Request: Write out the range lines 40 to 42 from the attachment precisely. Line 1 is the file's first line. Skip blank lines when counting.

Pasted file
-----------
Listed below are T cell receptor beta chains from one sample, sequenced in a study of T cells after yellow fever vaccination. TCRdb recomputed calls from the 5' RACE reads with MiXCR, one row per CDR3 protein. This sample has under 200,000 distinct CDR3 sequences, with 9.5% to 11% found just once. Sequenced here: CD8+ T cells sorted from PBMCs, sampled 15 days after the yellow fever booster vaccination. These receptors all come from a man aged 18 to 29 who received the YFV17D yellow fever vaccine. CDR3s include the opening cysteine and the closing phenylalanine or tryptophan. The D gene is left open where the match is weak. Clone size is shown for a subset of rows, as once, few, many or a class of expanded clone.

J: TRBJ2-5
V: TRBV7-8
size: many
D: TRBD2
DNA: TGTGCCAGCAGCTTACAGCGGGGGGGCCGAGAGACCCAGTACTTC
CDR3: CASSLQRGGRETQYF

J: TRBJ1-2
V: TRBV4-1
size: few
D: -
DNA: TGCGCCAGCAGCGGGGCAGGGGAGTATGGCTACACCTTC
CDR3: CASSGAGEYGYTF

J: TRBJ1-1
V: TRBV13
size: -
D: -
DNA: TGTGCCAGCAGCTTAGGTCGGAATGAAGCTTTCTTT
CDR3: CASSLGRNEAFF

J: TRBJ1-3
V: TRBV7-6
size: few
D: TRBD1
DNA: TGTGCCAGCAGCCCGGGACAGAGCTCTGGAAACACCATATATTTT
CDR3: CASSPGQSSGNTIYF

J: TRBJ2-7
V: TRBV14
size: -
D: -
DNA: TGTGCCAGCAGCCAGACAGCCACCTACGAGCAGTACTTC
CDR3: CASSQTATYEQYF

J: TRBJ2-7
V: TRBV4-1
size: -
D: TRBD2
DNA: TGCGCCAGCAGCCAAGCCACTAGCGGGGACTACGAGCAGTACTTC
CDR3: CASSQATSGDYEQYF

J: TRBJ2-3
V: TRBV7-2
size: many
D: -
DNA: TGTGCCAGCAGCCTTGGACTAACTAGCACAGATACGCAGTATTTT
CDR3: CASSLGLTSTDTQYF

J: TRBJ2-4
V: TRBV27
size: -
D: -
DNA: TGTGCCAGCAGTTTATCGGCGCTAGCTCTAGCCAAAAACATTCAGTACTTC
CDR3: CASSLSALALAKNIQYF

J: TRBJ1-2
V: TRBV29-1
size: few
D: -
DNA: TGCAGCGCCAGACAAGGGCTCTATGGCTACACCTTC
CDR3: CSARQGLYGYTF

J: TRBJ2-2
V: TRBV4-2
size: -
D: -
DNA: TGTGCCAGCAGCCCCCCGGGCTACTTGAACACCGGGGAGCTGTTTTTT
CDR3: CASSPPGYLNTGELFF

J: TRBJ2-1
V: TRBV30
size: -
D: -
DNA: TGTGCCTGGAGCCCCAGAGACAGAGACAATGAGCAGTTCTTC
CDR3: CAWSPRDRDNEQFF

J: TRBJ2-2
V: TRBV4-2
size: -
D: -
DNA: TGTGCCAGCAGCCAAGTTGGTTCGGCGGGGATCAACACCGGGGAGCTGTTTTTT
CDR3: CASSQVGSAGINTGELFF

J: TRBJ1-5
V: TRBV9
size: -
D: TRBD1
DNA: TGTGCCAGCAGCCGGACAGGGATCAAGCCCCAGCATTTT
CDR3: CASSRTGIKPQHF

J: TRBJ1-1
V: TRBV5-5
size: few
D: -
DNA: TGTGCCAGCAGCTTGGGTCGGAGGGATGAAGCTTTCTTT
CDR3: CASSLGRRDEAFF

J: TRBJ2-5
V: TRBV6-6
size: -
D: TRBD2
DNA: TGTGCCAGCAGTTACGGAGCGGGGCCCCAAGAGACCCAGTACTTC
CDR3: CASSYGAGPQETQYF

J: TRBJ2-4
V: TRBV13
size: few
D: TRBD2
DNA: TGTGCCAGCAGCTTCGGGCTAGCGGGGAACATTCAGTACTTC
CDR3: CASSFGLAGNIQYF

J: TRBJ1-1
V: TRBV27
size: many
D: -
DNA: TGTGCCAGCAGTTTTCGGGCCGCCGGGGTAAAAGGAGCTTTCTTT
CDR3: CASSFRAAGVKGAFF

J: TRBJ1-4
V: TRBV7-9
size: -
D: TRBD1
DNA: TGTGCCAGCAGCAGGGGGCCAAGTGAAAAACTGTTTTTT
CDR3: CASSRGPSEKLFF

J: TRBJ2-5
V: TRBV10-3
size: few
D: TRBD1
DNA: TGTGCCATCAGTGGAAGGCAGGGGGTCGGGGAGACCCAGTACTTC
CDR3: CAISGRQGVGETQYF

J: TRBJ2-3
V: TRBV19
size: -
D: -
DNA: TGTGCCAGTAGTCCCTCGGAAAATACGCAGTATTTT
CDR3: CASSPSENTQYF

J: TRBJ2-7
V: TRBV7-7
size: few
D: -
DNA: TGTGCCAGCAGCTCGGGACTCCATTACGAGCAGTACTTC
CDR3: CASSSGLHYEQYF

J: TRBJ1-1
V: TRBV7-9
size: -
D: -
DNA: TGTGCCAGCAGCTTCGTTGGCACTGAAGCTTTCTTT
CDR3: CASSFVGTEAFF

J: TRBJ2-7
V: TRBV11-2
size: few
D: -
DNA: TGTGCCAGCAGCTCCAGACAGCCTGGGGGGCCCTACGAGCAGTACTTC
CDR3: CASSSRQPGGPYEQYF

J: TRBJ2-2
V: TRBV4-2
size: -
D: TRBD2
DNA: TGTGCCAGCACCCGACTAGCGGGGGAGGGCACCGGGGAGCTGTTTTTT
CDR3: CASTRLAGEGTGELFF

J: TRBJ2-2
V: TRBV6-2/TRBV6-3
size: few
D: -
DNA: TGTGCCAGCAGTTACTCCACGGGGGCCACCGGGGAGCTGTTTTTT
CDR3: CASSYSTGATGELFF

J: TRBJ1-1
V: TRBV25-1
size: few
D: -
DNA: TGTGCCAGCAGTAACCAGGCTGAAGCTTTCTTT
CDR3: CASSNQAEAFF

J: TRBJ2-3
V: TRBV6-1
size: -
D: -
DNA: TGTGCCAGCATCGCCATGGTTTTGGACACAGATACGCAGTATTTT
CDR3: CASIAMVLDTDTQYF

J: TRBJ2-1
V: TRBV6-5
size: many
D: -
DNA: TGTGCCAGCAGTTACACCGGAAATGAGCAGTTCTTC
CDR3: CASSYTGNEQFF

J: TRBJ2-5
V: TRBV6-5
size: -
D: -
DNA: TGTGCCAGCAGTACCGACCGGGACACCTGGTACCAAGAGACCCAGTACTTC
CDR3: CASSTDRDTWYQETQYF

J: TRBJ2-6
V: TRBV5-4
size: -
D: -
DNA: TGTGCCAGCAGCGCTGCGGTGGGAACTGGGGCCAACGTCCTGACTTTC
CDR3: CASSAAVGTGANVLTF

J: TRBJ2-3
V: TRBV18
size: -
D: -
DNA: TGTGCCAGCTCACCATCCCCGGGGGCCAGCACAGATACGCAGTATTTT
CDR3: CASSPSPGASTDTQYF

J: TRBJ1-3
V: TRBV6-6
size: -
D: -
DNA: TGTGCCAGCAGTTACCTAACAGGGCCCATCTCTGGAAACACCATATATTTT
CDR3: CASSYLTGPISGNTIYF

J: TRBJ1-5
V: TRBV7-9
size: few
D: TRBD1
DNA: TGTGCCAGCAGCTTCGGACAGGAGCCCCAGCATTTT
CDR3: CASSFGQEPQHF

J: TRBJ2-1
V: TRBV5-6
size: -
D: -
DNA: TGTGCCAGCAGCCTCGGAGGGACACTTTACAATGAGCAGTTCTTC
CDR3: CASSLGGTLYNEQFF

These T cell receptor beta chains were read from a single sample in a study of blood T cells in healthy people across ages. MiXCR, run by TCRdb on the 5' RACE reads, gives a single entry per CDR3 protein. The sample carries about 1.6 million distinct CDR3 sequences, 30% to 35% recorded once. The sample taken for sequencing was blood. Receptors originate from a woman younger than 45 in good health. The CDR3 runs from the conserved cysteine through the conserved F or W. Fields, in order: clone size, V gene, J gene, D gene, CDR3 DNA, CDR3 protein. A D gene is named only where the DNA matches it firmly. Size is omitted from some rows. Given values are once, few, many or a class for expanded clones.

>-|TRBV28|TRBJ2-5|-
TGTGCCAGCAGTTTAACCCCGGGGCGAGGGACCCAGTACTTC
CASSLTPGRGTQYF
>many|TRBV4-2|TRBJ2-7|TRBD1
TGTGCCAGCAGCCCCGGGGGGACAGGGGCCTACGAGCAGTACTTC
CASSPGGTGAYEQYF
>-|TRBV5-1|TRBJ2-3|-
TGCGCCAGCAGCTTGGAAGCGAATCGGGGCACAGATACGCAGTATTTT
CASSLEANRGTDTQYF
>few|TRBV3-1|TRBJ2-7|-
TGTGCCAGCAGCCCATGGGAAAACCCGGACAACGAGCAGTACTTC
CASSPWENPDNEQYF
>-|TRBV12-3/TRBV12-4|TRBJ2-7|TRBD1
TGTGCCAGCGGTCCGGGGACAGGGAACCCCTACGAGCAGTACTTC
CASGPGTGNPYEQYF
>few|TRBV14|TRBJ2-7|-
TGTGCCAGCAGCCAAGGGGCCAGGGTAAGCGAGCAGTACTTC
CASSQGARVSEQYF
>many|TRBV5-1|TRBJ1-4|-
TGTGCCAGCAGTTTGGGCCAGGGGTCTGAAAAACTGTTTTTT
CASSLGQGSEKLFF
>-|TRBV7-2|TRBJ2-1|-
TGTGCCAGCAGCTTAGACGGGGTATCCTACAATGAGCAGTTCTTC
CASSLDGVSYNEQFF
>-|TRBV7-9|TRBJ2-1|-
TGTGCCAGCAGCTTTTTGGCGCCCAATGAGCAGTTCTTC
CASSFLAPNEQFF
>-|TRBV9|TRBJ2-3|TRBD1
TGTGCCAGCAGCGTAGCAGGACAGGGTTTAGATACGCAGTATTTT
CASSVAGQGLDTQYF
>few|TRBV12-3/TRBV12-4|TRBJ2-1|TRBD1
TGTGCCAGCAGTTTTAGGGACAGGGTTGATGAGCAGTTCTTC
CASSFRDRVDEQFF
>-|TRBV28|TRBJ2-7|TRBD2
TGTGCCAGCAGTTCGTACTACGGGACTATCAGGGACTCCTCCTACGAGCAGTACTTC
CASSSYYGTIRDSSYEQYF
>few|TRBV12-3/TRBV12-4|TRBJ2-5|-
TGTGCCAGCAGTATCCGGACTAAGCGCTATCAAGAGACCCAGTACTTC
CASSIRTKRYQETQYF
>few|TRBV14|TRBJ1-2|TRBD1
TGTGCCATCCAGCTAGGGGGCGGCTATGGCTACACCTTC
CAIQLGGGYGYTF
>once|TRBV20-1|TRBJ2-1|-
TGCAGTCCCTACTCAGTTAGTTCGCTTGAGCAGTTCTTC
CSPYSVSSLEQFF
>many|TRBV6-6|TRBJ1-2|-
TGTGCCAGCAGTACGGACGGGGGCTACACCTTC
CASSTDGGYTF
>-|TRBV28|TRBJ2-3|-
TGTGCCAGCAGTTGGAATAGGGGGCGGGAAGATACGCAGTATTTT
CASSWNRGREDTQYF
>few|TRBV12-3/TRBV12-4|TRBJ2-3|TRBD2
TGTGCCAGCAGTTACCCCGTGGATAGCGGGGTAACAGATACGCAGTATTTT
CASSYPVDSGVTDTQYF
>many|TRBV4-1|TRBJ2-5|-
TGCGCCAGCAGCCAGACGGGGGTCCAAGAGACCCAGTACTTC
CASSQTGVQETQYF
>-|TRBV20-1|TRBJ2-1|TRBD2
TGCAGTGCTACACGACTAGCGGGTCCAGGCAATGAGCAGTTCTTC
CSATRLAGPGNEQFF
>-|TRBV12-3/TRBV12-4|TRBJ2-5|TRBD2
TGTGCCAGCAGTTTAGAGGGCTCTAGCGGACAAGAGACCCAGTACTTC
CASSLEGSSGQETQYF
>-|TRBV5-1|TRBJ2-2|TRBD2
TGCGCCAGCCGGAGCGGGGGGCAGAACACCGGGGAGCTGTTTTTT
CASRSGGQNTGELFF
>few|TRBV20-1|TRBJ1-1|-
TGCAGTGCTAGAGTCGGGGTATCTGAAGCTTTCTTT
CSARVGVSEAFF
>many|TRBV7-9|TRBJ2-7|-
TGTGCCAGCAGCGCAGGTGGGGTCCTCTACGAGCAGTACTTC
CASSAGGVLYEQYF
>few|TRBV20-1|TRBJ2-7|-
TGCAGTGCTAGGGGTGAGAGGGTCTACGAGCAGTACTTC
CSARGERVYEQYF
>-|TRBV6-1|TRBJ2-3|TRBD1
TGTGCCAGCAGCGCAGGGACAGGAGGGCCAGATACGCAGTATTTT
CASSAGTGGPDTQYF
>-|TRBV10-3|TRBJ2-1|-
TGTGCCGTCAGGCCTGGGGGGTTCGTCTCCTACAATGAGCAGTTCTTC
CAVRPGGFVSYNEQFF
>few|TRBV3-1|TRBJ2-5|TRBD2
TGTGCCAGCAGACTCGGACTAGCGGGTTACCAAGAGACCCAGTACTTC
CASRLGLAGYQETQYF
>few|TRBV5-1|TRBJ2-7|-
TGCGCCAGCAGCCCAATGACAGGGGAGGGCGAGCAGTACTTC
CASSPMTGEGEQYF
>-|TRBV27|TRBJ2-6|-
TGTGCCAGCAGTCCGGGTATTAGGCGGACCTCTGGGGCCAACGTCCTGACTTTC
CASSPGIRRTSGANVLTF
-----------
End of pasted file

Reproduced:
size: many
D: -
DNA: TGTGCCAGCAGCCTTGGACTAACTAGCACAGATACGCAGTATTTT